Seeing how Big Finish are pretty much dominating the market with original Doctor Who content, it’s hard to miss if anyone else is attempting the same thing. After all, I don’t see much chatter on X (nee Twitter) about BBC Audio Doctor Who releases apart from audiobooks of Target novelisations.
Thus, it was quite a surprise, when in Bluewater’s Waterstones’ audiobook section (when I say ‘section’, I mean ‘shelf’), a couple of years ago, I found a few BBC Audio/ Penguin short story releases for Classic Who Doctors dotted among the Target novelisation CDs.
It was here that I discovered the first Eighth Doctor original short story, The Scent of Blood (2019). Yeah, maybe I wasn’t paying close enough attention to social media or merchandise websites, but sometimes surprise discoveries like this are a joy in themselves.
What surprised me the most was that it had been a long time since BBC Audio had used the Eighth Doctor. 2013’s Destiny of the Doctors’ Enemy Aliens aside (which was a Big Finish collaboration anyway) the character hadn’t been used since 1998 with the cassette tape releases of Doctor Who: The TV Movie and Earth and Beyond (both featuring readings by Paul McGann).
Since The Scent of Blood, and happily for this Eighth Doctor fan, BBC Audio has revisited the Eighth Doctor a few times with the unabridged audiobook of Doctor Who: The Movie (2021), plus two further short stories: The Code of Flesh (2022), and the latest release, The Teeth of Ice (2023).
Anyway, after that ramble, what of The Teeth of Ice itself?
I’ll get a personal grumble out of the way first… In most of these short story releases they are read by someone connected to the era of the featured Doctor: The Elysian Blade, a Second Doctor adventure, read by Frazer Hines; The Flight of the Sun God, Sixth Doctor, read by Nicola Bryant; and in The Winged Coven, Susan Jameson reprises her role of Mrs Wibbsey who debuted in the Fourth Doctor Hornet’s Nest audios from Paul Magrs.
With the recent Eighth Doctor BBC audios, the readings are all by Dan Starkey who plays the Sontaran, Strax; part of the Paternoster Gang from Moffat-era Who.
It is a bit of a shame, but not to say that Dan is bad at audiobook readings – far from it – it’s just it would have been nice to get McGann himself to read his own adventures, as he has done before. In all fairness to BBC Audio, they don’t really have anyone else to call on for the Eighth Doctor era (in the UK, at least) as the associated companions are all from Big Finish.
The Teeth of Ice has been written by Andrew Lane, who has written the previous two Eighth Doctor short stories and once you’ve heard all three, you will see a patten emerging, but always with a little twist to the expected narrative. The hint of this tale is in the cover art…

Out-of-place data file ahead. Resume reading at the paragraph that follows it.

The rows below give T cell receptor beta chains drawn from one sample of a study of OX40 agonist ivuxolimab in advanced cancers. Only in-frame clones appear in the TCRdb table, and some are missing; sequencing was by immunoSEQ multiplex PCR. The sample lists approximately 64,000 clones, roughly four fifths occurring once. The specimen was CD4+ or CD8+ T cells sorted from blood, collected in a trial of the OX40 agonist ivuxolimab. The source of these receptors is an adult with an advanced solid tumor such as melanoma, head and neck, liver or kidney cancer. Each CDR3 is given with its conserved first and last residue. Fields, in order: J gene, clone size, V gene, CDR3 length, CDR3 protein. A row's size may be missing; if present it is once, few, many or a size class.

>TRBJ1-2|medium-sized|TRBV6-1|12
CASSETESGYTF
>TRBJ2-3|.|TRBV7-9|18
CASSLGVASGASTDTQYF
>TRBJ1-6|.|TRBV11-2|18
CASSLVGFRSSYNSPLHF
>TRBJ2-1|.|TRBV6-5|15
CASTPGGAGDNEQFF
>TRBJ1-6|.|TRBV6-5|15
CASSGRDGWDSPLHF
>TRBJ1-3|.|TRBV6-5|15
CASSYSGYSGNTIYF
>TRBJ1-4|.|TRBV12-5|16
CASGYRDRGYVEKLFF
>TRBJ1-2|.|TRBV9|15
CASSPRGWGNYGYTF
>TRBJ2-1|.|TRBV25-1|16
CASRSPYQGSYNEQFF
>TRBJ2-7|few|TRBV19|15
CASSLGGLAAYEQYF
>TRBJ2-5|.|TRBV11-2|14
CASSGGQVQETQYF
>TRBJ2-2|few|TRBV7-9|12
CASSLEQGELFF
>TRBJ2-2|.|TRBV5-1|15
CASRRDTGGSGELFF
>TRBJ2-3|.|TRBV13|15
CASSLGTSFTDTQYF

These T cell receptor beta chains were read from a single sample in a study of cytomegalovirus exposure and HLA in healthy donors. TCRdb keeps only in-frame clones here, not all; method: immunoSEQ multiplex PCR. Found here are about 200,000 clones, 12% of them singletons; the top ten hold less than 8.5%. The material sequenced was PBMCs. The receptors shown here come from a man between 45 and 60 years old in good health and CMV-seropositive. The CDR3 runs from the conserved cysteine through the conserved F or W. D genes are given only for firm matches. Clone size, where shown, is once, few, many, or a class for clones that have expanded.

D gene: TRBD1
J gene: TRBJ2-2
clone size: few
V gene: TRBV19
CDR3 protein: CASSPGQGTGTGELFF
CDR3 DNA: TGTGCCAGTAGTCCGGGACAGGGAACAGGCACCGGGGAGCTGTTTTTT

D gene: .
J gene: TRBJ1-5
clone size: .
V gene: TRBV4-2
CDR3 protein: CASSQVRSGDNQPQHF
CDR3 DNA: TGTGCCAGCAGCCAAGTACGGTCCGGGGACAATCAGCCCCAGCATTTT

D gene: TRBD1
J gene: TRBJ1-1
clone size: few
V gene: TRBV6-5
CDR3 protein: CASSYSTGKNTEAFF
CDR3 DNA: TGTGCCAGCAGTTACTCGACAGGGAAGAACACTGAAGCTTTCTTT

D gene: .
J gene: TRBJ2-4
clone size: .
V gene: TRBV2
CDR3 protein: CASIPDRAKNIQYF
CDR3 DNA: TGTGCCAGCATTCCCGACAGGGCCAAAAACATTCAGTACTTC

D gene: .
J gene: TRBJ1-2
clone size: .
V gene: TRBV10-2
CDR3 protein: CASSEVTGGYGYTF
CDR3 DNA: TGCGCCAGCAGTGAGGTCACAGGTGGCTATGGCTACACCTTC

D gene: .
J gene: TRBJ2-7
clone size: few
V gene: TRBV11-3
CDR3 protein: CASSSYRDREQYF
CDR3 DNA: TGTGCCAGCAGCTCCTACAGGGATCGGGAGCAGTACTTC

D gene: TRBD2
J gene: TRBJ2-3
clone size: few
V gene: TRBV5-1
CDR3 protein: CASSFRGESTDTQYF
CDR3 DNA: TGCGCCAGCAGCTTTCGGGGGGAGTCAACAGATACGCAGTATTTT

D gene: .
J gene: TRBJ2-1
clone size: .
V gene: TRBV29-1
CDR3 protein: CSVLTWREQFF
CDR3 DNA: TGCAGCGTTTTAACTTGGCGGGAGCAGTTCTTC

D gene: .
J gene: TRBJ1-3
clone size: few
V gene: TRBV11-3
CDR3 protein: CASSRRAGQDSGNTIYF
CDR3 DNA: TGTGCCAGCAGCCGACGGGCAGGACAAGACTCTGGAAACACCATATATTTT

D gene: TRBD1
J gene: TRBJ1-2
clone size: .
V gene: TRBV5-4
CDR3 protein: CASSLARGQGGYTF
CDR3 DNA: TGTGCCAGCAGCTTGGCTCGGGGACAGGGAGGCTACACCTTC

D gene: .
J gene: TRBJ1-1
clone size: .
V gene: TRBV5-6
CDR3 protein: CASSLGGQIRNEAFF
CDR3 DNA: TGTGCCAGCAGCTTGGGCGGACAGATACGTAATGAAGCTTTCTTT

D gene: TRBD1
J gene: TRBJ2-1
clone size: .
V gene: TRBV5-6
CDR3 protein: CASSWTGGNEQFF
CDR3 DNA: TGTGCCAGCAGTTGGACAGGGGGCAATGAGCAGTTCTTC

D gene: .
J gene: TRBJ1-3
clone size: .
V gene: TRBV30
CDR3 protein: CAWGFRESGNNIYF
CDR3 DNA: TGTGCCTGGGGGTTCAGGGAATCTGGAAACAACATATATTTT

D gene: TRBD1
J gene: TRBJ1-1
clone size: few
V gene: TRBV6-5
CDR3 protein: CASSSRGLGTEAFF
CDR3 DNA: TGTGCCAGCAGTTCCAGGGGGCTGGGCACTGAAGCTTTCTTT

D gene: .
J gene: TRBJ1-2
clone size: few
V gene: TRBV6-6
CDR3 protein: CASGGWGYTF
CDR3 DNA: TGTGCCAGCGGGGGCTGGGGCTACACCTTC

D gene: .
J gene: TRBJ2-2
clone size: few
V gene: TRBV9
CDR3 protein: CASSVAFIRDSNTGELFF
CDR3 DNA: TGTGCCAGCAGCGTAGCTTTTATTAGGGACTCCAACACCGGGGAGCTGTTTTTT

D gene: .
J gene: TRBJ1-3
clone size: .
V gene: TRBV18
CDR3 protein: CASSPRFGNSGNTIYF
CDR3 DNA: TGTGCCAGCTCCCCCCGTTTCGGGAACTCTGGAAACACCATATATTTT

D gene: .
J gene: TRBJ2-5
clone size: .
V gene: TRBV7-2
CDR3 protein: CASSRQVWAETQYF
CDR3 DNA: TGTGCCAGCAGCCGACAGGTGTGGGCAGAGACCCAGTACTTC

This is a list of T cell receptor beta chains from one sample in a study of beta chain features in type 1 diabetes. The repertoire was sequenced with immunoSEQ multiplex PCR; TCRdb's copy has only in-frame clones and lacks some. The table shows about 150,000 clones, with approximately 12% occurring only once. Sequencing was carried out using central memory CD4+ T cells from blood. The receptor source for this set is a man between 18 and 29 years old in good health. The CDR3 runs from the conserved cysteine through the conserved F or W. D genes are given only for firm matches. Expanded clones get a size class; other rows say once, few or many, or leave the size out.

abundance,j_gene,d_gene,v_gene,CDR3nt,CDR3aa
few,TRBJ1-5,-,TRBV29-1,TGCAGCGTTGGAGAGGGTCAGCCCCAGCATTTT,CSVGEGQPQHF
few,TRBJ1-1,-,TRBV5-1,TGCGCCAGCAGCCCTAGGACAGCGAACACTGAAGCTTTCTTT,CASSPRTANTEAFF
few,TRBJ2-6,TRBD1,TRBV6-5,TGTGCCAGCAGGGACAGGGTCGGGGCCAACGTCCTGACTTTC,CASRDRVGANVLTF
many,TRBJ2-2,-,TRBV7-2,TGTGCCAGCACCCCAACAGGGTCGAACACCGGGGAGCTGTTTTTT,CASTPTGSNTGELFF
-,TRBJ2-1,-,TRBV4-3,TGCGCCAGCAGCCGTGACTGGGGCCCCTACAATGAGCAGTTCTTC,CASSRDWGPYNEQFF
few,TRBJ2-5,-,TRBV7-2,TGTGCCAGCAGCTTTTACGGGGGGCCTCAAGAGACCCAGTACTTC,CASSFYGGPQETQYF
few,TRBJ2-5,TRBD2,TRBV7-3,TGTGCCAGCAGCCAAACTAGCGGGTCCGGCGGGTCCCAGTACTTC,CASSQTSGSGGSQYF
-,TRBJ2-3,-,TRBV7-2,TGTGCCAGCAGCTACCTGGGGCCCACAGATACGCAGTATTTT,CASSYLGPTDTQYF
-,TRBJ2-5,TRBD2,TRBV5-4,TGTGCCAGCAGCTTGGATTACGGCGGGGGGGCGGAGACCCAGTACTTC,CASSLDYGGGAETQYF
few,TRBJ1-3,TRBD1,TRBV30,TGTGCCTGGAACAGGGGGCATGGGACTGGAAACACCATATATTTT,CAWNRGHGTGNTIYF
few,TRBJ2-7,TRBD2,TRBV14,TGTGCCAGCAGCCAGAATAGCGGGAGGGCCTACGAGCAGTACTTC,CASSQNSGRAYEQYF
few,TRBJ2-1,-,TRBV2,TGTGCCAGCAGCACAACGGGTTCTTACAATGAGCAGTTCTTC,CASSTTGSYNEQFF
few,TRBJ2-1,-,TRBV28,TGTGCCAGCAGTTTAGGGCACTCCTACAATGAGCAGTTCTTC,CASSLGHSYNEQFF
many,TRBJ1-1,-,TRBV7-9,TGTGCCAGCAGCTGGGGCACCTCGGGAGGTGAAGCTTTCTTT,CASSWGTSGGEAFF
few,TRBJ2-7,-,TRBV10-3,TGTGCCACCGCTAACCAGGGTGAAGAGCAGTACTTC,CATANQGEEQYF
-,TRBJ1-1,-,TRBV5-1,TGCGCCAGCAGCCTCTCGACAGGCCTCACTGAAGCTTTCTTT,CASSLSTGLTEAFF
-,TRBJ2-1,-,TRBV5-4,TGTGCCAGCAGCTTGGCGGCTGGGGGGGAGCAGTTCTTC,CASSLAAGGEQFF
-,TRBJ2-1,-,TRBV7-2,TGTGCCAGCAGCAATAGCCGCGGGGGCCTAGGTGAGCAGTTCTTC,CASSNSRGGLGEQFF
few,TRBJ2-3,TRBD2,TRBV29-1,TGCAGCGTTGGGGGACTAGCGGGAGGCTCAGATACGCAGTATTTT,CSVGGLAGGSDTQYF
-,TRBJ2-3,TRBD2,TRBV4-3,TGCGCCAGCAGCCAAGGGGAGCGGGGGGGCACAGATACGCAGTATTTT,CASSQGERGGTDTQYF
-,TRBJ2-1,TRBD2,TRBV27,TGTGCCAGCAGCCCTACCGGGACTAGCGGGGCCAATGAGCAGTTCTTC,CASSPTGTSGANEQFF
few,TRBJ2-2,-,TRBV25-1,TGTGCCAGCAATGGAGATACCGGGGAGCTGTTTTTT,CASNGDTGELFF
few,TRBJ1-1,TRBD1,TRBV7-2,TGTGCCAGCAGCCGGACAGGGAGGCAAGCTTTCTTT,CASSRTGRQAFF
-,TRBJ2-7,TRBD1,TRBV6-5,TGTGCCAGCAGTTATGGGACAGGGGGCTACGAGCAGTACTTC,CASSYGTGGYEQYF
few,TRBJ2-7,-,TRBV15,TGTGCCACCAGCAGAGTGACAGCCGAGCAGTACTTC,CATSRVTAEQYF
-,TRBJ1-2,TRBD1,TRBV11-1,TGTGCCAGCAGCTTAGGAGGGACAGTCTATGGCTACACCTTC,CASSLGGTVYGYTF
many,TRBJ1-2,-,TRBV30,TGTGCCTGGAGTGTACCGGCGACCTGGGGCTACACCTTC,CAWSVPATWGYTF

The story starts with the journalist, James McFarlane, arriving at an artic base with an intent to write a piece on the team’s explorations. McFarlane, at this point, has become a semi-companion having appeared in the two previous Eighth Doctor short stories. Indeed, this is a sequel as both previous tales are referenced during The Teeth of Ice. However, if this is the first of the trio that you’re listening to, worry not. This is a stand-alone adventure that requires no knowledge of the previous stories, but be aware that the references could be ever so slightly spoilery.
Lane paints a very foreboding atmosphere of the artic region and pulls no punches as to the effect the sub-zero temperatures will have on exposed or damp parts of the human body. Shadrack, the leader of the camp, gives a detailed and chilling (no pun intended) description of what could happen should McFarlane not heed the warnings; Shadrack himself having lost a finger to frost-bite.
Within the base, we are also introduced to a separate group, headed by Rochdale, who is here on a separate exploration. Starkey has a wealth of different voices that he can call on to illustrate the different characters, but it takes one a tad out of the moment when the voice he intones Rochdale with is Strax’s! On the plus side, I’m quite warming to Starkey’s interpretation of the Eighth Doctor. He’s given the Doctor an inflection that makes him sound a little like one of The Beatles — clearly a nod to McGann’s Liverpudlian roots.
Presently, McFarlane is reunited with the Doctor, who has installed himself as the base’s medic. A grizzly death soon occurs and we have a sequence that is reminiscent of the first two episodes of The Seeds of Doom where a monster is potentially loose within the claustrophobic atmosphere of the base.
After a second body is found, the narrative takes a very different direction…
I adore these short stories as they can while away an idle hour, whereas some other audiobooks can last a ridiculous amount of time (the stack of ten CDs that make up The Harvest of Time, I’m looking at you!).
What the short story medium loses is the space for grand descriptive passages and character development, but handled correctly, it can still deliver enough character, atmosphere, and engaging storytelling in a quick, punchy, and flab-free way; and Lane achieves this with The Teeth of Ice. Sometimes, less is more and exactly why Big Finish’s Short Trips can be so engaging.
Unfortunately, I found the conclusion very unsatisfactory. Not the actual events themselves as Lane provides a spectacular finale, but it would be difficult to describe the situation without a huge spoiler. I’ll go as far to say that the Doctor manages to tie-up the strands of the adventure but gets to side-step the self-awareness and responsibility. When you have heard the audio, you’ll understand what I mean.
Having said that, a further sequel is teased and the issue I allude to could be something which is addressed in the next instalment. I’m rather looking forward to that.